Ok, so we're not very happy about it. Still working out the kinks in the fodder system. Apparently, since we're longhorn beef ranchers and not grass-farmers (yet) we had a few more things to learn about a few more things to get the temps/seed/moisture/you-name-it under control. But we are growing greens, so that's a plus. Only the chickens will eat it, so not quite the plus we had hoped, but we're working on it.
If you have been following us for awhile, you may have noticed we don't back down much when challenges arise.
- First season, it was literally taking a stance "against the grain" and establishing a grass-fed only operation within the first few months. The challenges then were getting the weight on the buggers, so we processed much lighter animals but still guaranteed no grain.
- Second season, a harsh winter blew through and with our animals spread out in 4 different counties we practically ran the tires off our trucks & trailers to keep everyone fed. We experienced our first losses too; heart-breaking. We realized we might not want to keep going, but we did. Gluttons for punishment, I guess....
- Third season, some personal challenges arose that forced us to make some tough decisions about moving forward. This was the season where quitting became almost a daily practice. God is gracious though and where doors closed, windows flew open and we established some otherwise unknown contacts to keep going.
- Fourth season, major steer loss occurred. We didn't share this openly, but we strive to be transparent, so here it is: we had a sick animal come in with some steers we purchased. It was a major blow to our operation, already struggling, and with the loss of so many head (the carrier was the last one to go after losing 9) it seemed impossible to keep going. Unbeknownst to you all, your comments, remarks, shares and just general continued business was enough for us to stay the course. We are DEAD SERIOUS when we thank you for your continued support. That might have been the last year had it not been for you.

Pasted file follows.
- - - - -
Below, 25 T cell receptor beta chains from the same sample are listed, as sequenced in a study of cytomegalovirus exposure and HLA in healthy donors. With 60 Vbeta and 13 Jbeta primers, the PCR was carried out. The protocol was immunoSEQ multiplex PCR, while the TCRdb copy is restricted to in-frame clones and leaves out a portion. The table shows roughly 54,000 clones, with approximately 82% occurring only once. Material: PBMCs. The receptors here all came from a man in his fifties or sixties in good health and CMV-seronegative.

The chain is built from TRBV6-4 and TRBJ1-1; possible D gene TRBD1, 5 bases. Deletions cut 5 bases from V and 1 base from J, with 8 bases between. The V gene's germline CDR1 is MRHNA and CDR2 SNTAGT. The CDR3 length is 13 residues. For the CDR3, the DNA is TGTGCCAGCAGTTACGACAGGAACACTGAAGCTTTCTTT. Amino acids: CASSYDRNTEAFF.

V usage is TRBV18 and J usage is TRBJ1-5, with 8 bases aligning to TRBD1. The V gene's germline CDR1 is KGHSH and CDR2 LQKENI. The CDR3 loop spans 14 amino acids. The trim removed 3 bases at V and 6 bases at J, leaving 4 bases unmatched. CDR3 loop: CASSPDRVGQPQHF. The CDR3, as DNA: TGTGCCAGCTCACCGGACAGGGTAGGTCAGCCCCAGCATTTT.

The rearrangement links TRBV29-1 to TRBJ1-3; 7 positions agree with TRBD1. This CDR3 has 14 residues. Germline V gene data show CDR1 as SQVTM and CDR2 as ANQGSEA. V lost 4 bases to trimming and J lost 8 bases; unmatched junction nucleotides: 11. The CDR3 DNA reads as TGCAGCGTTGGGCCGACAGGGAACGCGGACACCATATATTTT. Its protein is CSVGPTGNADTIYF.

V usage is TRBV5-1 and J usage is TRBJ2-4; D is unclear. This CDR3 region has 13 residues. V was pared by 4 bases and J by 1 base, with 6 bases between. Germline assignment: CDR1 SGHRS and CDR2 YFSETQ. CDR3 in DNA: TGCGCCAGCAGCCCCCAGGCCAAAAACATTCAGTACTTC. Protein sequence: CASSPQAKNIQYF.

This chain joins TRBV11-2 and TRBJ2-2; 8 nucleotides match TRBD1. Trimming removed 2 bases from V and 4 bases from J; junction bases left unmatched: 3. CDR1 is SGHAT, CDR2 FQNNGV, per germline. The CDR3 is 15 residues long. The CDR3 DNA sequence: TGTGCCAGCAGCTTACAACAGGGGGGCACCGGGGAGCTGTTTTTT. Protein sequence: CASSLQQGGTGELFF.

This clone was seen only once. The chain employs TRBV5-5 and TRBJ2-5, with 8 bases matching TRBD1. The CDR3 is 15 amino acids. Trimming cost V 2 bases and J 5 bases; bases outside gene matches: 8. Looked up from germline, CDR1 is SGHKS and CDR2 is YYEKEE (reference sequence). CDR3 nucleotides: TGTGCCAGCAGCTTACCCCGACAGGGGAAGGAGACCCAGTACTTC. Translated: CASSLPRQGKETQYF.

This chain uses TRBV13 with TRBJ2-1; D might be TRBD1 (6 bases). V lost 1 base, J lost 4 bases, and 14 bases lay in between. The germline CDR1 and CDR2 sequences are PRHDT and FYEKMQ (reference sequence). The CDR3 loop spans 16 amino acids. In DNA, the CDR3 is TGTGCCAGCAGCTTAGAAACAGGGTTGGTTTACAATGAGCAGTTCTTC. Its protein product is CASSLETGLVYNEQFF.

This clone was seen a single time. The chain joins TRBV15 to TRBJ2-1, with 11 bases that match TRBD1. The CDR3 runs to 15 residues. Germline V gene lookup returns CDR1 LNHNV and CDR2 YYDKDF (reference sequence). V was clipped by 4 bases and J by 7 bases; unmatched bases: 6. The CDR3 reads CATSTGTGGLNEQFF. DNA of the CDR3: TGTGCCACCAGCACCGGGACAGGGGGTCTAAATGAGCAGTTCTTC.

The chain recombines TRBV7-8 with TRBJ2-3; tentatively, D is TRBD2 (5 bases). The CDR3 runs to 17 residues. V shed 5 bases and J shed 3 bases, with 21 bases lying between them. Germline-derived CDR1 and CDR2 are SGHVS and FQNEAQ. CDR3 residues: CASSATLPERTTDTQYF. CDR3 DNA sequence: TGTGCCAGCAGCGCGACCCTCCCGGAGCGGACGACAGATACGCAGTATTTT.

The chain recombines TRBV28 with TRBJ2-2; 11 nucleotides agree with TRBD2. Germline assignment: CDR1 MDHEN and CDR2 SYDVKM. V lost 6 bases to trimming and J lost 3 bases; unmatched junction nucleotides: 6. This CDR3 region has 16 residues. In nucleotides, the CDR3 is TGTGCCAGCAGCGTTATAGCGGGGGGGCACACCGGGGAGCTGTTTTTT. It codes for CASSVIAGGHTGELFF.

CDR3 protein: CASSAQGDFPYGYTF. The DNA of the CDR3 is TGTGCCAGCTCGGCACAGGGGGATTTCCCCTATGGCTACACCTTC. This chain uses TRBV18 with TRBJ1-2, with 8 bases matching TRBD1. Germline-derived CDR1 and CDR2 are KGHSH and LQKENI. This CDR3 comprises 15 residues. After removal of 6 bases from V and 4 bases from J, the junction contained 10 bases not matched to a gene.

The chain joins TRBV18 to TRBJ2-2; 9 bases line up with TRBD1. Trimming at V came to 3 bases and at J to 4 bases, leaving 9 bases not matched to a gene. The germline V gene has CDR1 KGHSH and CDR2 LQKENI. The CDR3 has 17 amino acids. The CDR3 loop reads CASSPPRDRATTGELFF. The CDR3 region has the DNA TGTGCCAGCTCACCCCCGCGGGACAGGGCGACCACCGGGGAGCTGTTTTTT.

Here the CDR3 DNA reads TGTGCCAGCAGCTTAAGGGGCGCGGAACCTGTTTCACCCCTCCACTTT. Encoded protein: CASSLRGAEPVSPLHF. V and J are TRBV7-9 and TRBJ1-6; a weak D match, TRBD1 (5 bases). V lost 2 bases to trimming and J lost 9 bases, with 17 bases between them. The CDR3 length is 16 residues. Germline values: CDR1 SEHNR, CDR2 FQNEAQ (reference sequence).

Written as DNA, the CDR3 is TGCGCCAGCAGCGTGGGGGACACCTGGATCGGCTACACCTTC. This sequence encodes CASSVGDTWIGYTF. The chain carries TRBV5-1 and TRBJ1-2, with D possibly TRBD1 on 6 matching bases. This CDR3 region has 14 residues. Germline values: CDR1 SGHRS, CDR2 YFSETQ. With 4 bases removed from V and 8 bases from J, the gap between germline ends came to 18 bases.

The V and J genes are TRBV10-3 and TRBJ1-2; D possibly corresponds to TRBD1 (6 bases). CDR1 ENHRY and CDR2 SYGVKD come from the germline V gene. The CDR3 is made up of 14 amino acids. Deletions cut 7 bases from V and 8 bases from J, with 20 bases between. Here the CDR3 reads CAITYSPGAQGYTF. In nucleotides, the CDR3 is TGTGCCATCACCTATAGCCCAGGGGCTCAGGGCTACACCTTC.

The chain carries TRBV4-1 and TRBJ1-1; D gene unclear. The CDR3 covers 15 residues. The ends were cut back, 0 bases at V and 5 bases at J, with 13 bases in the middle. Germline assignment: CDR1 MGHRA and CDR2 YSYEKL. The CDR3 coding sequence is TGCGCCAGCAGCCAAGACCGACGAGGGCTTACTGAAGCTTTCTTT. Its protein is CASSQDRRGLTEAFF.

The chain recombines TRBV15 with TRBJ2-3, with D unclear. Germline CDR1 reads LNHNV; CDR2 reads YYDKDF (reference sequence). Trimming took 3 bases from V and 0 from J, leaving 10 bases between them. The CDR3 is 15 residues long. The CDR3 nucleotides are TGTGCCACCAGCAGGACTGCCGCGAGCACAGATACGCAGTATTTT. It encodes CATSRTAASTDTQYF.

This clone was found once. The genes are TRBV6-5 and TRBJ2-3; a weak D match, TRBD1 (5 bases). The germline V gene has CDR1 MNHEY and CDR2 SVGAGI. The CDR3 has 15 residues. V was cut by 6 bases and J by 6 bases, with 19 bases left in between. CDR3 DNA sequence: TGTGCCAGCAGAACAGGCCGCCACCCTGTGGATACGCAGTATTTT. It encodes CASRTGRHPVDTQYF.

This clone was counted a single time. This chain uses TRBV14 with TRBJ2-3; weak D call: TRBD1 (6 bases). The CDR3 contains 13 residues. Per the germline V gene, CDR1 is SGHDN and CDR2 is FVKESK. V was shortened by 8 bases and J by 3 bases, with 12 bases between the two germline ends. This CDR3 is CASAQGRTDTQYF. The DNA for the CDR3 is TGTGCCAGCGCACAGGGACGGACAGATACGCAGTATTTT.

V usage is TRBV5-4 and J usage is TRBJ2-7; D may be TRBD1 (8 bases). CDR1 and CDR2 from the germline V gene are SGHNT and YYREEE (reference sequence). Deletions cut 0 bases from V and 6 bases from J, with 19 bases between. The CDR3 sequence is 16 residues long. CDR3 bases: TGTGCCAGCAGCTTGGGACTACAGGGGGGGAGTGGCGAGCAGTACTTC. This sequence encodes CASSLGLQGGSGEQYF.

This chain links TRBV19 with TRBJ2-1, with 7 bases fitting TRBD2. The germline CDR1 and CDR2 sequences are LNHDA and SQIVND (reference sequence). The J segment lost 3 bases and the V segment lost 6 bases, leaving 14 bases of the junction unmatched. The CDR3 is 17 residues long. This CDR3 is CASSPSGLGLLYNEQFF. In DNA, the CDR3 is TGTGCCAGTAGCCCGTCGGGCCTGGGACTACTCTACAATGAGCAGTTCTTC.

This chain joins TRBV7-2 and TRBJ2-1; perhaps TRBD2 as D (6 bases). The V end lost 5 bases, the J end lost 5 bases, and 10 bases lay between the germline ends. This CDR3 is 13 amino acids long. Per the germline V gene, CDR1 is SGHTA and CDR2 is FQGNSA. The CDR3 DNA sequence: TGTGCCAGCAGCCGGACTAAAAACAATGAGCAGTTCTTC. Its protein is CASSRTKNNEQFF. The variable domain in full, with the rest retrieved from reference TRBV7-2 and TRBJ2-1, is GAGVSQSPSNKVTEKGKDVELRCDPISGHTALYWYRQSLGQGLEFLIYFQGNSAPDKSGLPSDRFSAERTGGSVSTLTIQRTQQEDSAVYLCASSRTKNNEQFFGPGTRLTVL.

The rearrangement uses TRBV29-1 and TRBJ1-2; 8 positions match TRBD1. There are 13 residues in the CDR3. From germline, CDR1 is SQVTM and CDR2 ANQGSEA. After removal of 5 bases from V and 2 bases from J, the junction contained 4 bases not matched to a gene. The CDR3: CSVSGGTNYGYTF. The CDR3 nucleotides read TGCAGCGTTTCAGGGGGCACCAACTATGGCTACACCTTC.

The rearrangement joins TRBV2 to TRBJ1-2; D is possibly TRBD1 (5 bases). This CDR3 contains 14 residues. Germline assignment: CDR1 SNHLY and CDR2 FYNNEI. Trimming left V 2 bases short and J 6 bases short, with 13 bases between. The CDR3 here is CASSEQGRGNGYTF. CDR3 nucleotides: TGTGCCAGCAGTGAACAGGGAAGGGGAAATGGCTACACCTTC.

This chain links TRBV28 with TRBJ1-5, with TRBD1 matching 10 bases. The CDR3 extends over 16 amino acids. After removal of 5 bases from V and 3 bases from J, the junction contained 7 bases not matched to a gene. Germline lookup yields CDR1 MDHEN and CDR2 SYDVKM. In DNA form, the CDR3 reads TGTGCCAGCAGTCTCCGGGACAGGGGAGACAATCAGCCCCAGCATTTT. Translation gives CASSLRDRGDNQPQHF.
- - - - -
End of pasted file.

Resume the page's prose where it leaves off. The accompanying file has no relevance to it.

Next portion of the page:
- Fifth season, we lost some leased land, which reduced some of our capacity for production. However, almost in the same breath, we were contacted by some very influential breeders in our industry that offered to step in and help out with both production (off-site) and steers for beef. It was a major plus, as their genetic quality is far superior than what we can afford to do on our own. We count ourselves exceptionally blessed with these connections & the beef quality standards were raised once again. In addition, we connected with a different processor who understands the necessity of presentable packaging and have not looked back since.
- So far this year, we did again lose more leased land as a result of a tough winter that depleted funds (a wet winter literally used up almost twice as much hay!). This hasn't stopped us. We have already been adapting regenerative practices as much as we can and this forced us to look at a newer level of growing hydroponic grass. We're still in the development stages of growing palatable grass, but we're still growing and learning and trying. Our animal health is worth it, our faithful clients are worth it, our environment, well-being and future of our ranch is definitely worth it. We've been working for free far too long to give up now!
We are truly SOLELY DEPENDENT ON BEEF & LIVESTOCK SALES with no subsidy money from local, state or federal agencies. We're different in that way as a farm; literally every single dollar you INVEST we RE-INVEST to continue to grow & produce the best quality longhorn beef. We appreciate your continued business, look forward to pushing forward with you and always, always, ALWAYS strive to find more creative ways to "meat you". Grab life by the horns.... and hang on!
Blessings & Longhorn Beef Forever, Allen & Kimberly